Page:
Trapped beneath the world’s ocean floors, sealed by low temperatures and high pressure, lies a frozen reservoir of natural gas. These methane hydrates, or icy deposits of methane, contain more organic carbon than all the world’s coal, oil and non-hydrate natural gas combined, according to the U.S. Geological Survey.
More importantly, methane hydrates are an equal-opportunity energy source, distributed evenly in the sediments beneath ocean and sea floors, and also under the arctic tundra.
But environmental challenges must be overcome, says Tae Sup Yun, before methane hydrates realize their potential.
“When you extract methane hydrates,” says Yun, the P.C. Rossin assistant professor of civil and environmental engineering, “methane begins to dissociate from the sediment in which it is trapped. This dissociation causes the sediment to collapse.”
The shifting sediment can damage marine life and cause marine landslides and even tsunamis, says Yun, who has studied hydrates in the Indian Ocean, the Gulf of Mexico and the East Sea off Korea’s coast.
Careless hydrate extraction can also lead to global warming, he says.
“Dissociation can also trigger the release of methane, a greenhouse gas, into the atmosphere. This is potentially serious, as the methane in hydrates is very concentrated.”
To harvest methane safely from hydrates, says Yun, engineers must prevent dissociation during recovery.
“Because the hydrate is under high pressure and is extremely cold, dissociation sets in and the ice begins to melt as soon as you remove hydrate from sediment,” says Yun. “To preserve the in situ environment of hydrate and sediment, we must recover the material under hydrostatic pressure.”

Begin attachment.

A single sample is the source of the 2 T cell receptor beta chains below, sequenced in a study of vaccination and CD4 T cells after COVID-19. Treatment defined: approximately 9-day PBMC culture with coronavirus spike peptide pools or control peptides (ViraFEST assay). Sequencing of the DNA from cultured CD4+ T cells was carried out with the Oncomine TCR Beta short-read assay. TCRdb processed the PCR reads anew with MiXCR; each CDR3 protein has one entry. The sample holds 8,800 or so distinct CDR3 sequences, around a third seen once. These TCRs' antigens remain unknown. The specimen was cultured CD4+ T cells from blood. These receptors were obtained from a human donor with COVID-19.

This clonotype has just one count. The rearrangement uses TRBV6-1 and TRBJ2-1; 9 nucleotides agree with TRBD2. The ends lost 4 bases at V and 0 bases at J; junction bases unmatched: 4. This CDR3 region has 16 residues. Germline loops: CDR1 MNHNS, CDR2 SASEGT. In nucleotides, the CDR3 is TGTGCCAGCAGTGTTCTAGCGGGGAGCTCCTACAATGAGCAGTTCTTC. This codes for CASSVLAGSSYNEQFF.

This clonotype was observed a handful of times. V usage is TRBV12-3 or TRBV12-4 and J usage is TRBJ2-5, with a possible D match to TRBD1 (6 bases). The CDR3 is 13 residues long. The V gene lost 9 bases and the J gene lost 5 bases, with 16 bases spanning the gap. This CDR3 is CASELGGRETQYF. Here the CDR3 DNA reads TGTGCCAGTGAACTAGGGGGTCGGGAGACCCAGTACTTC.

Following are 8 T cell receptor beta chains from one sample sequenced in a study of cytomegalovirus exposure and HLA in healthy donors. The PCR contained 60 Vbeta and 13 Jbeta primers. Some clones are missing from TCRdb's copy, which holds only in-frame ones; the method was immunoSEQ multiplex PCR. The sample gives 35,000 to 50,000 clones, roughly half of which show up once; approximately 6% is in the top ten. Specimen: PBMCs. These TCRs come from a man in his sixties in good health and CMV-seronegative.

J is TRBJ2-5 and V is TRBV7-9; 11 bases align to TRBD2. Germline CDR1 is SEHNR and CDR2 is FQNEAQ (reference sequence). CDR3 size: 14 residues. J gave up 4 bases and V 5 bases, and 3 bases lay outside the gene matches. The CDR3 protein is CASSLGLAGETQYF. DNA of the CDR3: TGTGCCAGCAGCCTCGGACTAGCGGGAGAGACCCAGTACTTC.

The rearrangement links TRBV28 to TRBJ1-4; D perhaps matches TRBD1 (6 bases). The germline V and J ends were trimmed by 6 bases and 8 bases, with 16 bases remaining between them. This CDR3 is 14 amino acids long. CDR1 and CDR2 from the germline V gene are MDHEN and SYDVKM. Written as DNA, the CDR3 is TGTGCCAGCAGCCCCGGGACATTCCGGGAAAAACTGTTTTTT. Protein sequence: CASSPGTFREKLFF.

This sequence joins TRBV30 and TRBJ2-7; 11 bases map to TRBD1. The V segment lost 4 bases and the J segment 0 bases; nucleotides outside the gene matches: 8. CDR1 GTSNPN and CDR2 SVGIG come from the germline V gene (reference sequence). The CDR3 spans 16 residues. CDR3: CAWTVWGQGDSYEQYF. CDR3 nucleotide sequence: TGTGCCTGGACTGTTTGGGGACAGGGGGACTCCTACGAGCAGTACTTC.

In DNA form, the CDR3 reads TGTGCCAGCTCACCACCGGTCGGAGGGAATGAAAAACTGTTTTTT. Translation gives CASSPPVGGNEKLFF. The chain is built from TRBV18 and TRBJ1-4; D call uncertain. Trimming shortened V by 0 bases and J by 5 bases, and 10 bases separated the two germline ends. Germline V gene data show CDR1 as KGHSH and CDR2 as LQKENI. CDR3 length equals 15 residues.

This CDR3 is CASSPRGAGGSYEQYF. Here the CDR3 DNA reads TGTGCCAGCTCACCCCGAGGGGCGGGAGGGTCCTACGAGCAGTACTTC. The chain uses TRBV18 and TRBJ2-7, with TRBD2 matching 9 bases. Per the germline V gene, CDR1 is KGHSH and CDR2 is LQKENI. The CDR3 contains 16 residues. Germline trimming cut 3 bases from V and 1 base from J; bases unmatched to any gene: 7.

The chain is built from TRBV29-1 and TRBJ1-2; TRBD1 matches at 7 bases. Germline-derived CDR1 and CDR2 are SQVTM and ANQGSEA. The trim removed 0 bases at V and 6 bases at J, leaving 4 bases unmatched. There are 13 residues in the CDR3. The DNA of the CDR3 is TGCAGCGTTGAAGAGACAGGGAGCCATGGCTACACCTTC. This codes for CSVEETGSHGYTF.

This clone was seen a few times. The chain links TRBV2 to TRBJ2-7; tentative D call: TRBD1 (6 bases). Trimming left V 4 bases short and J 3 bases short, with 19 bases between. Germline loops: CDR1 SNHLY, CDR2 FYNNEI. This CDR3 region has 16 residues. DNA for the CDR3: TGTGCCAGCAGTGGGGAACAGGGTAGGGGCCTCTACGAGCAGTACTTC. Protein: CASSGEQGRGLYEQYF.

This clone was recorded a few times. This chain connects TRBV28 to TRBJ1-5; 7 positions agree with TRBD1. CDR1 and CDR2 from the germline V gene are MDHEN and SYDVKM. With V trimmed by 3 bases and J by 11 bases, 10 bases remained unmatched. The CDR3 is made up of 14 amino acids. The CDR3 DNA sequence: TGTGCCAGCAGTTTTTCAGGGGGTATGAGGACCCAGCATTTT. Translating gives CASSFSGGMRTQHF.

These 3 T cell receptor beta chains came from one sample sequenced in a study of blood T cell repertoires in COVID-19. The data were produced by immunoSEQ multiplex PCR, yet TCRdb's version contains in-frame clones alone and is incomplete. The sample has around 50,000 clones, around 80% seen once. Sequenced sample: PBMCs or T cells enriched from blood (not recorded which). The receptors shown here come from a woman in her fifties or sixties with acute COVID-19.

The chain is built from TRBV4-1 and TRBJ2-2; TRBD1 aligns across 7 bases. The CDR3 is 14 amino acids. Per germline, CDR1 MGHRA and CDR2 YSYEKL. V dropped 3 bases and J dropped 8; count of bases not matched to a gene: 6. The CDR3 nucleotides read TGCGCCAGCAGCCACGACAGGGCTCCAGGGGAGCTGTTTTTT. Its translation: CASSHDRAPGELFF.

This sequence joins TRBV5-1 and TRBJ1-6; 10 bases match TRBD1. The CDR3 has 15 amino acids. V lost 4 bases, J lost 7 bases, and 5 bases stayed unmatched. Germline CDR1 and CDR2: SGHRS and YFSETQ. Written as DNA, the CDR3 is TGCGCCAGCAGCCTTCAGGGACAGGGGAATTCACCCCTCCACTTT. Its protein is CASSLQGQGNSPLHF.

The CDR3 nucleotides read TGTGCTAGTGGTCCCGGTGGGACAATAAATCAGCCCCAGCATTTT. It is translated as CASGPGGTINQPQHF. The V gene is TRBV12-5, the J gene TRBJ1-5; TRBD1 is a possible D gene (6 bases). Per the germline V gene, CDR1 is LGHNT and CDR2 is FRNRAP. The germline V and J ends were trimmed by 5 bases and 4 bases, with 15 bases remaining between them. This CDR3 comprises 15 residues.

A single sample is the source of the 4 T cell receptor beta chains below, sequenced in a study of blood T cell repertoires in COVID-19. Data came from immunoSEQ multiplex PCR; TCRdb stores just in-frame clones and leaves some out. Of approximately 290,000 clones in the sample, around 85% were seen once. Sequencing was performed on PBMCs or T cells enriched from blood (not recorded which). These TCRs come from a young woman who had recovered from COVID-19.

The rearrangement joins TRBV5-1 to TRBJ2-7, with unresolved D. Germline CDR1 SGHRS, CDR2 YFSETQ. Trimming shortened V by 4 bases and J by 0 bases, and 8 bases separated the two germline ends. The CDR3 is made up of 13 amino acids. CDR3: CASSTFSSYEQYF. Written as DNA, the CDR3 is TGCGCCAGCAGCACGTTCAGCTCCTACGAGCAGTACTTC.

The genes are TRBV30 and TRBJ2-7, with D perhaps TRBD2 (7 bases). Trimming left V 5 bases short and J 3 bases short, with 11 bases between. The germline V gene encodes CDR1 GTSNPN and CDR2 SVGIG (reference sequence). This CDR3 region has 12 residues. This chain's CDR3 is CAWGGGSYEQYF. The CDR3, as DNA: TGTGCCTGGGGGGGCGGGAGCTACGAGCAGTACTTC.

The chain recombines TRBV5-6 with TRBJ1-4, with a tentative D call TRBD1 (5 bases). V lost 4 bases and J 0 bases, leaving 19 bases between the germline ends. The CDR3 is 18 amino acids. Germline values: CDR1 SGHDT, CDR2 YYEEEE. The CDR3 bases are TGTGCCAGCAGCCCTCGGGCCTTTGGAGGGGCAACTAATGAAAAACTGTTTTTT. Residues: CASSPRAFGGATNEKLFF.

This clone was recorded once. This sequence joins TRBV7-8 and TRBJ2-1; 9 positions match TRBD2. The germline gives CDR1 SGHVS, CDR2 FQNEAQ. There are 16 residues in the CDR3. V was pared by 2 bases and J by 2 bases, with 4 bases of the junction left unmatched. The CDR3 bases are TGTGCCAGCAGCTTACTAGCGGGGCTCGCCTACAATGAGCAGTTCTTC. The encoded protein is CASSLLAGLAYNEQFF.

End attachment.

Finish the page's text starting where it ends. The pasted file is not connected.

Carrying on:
Yun has helped develop an instrumented pressure Testing Chamber (IPTC), which characterizes the hydrate-bearing sediment under pressure. The IPTC played a key role last year when Yun joined researchers from the Korean Institute of Geoscience in recovering hydrate-bearing sediment from the East Sea and preserving it in pressurized aluminum chambers. The chambers were aligned with the IPTC, and sensors measured the sediment’s strength, electrical conductivity, and compressional and shear wave velocity.
The sensors, together with x-rays, enabled researchers to identify the white veins of methane hydrate embedded in the sediment. An MRI of the chamber allowed researchers to see the orientations of hydrate seams and determine their thickness.
By enabling researchers to measure the properties of hydrate-bearing sediment under pressure, says Yun, the IPTC will help answer several critical questions. How much methane gas is inside each hydrate? And more importantly, how do the properties of the sediment change as gas is produced from hydrates?
“The driving question,” says Yun, “is why the gas hydrate forms this kind of geometry in the sediment. Also, what are the mechanical, thermal and molecular properties of the gas hydrate and sediment?”
It will take a decade or more, Yun estimates, before researchers learn to harvest methane safely from hydrates.
“We need to understand fully how dissociation affects the sediment,” he says. “This is a very complex phenomenon.”